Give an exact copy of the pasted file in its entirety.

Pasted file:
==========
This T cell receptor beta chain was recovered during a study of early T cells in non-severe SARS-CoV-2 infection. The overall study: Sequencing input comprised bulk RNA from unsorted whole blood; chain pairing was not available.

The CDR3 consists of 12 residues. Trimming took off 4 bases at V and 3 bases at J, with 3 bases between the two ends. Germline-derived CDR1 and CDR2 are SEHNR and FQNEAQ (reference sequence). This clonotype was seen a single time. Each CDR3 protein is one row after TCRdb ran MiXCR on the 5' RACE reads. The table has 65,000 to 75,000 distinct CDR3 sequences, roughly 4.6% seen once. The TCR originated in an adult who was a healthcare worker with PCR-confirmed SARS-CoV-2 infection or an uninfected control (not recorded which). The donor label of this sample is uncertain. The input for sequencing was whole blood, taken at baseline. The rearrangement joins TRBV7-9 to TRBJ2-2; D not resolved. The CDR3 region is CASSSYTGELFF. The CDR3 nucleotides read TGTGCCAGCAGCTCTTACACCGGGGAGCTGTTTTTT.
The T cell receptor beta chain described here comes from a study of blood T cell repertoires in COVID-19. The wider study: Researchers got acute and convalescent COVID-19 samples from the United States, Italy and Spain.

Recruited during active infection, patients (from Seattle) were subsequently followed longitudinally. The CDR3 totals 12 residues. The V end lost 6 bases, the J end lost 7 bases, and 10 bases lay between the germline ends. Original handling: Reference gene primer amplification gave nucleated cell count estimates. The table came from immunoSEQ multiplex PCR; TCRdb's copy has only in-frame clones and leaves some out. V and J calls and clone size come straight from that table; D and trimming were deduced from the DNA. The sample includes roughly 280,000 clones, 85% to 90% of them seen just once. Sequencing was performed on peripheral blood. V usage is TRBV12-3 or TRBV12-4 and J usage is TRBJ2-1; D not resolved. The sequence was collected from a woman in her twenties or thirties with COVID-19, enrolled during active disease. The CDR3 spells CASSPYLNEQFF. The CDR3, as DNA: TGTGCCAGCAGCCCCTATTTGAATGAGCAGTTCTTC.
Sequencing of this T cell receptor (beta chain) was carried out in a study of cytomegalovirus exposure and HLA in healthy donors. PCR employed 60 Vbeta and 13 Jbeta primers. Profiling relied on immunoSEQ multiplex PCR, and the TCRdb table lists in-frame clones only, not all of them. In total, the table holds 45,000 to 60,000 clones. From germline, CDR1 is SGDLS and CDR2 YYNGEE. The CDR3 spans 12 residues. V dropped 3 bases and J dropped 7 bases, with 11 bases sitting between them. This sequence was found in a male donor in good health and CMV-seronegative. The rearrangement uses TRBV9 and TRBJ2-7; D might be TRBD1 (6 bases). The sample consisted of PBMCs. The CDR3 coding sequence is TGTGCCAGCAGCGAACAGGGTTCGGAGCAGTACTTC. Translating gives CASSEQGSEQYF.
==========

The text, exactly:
This T cell receptor beta chain was recovered during a study of early T cells in non-severe SARS-CoV-2 infection. The overall study: Sequencing input comprised bulk RNA from unsorted whole blood; chain pairing was not available.

The CDR3 consists of 12 residues. Trimming took off 4 bases at V and 3 bases at J, with 3 bases between the two ends. Germline-derived CDR1 and CDR2 are SEHNR and FQNEAQ (reference sequence). This clonotype was seen a single time. Each CDR3 protein is one row after TCRdb ran MiXCR on the 5' RACE reads. The table has 65,000 to 75,000 distinct CDR3 sequences, roughly 4.6% seen once. The TCR originated in an adult who was a healthcare worker with PCR-confirmed SARS-CoV-2 infection or an uninfected control (not recorded which). The donor label of this sample is uncertain. The input for sequencing was whole blood, taken at baseline. The rearrangement joins TRBV7-9 to TRBJ2-2; D not resolved. The CDR3 region is CASSSYTGELFF. The CDR3 nucleotides read TGTGCCAGCAGCTCTTACACCGGGGAGCTGTTTTTT.
The T cell receptor beta chain described here comes from a study of blood T cell repertoires in COVID-19. The wider study: Researchers got acute and convalescent COVID-19 samples from the United States, Italy and Spain.

Recruited during active infection, patients (from Seattle) were subsequently followed longitudinally. The CDR3 totals 12 residues. The V end lost 6 bases, the J end lost 7 bases, and 10 bases lay between the germline ends. Original handling: Reference gene primer amplification gave nucleated cell count estimates. The table came from immunoSEQ multiplex PCR; TCRdb's copy has only in-frame clones and leaves some out. V and J calls and clone size come straight from that table; D and trimming were deduced from the DNA. The sample includes roughly 280,000 clones, 85% to 90% of them seen just once. Sequencing was performed on peripheral blood. V usage is TRBV12-3 or TRBV12-4 and J usage is TRBJ2-1; D not resolved. The sequence was collected from a woman in her twenties or thirties with COVID-19, enrolled during active disease. The CDR3 spells CASSPYLNEQFF. The CDR3, as DNA: TGTGCCAGCAGCCCCTATTTGAATGAGCAGTTCTTC.
Sequencing of this T cell receptor (beta chain) was carried out in a study of cytomegalovirus exposure and HLA in healthy donors. PCR employed 60 Vbeta and 13 Jbeta primers. Profiling relied on immunoSEQ multiplex PCR, and the TCRdb table lists in-frame clones only, not all of them. In total, the table holds 45,000 to 60,000 clones. From germline, CDR1 is SGDLS and CDR2 YYNGEE. The CDR3 spans 12 residues. V dropped 3 bases and J dropped 7 bases, with 11 bases sitting between them. This sequence was found in a male donor in good health and CMV-seronegative. The rearrangement uses TRBV9 and TRBJ2-7; D might be TRBD1 (6 bases). The sample consisted of PBMCs. The CDR3 coding sequence is TGTGCCAGCAGCGAACAGGGTTCGGAGCAGTACTTC. Translating gives CASSEQGSEQYF.